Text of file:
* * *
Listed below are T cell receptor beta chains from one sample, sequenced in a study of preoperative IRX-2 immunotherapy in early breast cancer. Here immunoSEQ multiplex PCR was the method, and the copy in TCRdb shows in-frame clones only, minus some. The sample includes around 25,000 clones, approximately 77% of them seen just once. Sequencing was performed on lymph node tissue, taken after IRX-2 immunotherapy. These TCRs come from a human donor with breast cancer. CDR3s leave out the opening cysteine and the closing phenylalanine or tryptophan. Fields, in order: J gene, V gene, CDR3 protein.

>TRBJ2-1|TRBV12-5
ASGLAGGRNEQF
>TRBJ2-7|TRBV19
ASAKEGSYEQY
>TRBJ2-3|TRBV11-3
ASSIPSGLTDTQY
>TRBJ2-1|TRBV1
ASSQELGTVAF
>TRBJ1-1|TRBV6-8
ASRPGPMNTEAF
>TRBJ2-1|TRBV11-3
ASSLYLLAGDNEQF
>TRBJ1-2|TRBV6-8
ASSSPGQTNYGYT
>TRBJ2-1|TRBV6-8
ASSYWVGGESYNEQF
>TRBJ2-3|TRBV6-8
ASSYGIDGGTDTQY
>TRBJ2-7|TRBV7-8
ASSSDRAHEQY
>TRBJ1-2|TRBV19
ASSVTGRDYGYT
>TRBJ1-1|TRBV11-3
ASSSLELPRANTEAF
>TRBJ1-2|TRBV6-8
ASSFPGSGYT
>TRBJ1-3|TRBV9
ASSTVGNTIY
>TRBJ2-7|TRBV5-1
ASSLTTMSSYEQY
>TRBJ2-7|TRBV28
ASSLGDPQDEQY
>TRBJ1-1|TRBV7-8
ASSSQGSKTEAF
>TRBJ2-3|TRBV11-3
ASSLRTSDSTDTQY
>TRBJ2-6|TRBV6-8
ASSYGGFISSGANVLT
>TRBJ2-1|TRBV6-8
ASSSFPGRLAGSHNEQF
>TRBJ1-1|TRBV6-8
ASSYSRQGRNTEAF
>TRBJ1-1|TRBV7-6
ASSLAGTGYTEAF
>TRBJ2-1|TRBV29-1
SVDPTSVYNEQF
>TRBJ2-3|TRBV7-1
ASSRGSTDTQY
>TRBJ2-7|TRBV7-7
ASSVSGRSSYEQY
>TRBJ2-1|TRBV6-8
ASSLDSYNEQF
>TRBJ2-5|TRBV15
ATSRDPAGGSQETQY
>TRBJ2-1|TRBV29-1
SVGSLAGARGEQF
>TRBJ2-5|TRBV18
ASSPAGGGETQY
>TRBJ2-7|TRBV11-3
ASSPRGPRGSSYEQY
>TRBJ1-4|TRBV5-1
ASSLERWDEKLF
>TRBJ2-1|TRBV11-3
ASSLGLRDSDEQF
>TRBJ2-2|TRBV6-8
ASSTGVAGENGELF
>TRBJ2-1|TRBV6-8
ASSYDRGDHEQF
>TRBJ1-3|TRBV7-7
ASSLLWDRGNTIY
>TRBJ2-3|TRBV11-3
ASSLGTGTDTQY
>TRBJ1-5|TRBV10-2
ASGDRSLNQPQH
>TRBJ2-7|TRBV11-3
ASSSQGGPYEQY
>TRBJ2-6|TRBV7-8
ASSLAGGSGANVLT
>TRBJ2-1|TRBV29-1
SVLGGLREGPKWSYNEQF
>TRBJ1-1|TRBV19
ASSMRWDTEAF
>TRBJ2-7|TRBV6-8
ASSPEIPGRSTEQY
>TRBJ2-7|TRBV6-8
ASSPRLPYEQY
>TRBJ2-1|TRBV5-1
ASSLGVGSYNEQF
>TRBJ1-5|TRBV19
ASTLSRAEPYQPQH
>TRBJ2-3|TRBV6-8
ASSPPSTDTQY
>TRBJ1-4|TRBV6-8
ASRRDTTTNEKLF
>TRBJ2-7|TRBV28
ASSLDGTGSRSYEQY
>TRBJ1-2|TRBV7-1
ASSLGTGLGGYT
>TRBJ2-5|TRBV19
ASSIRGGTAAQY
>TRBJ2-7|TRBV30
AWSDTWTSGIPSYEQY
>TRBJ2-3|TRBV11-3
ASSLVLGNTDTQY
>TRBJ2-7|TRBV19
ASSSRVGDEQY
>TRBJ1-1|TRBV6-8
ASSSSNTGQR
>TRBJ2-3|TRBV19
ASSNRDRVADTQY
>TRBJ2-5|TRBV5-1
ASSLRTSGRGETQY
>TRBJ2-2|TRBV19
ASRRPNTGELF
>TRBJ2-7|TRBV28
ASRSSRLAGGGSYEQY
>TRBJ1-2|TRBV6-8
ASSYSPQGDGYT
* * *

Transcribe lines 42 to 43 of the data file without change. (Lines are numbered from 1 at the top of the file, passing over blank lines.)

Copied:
>TRBJ1-1|TRBV6-8
ASSYSRQGRNTEAF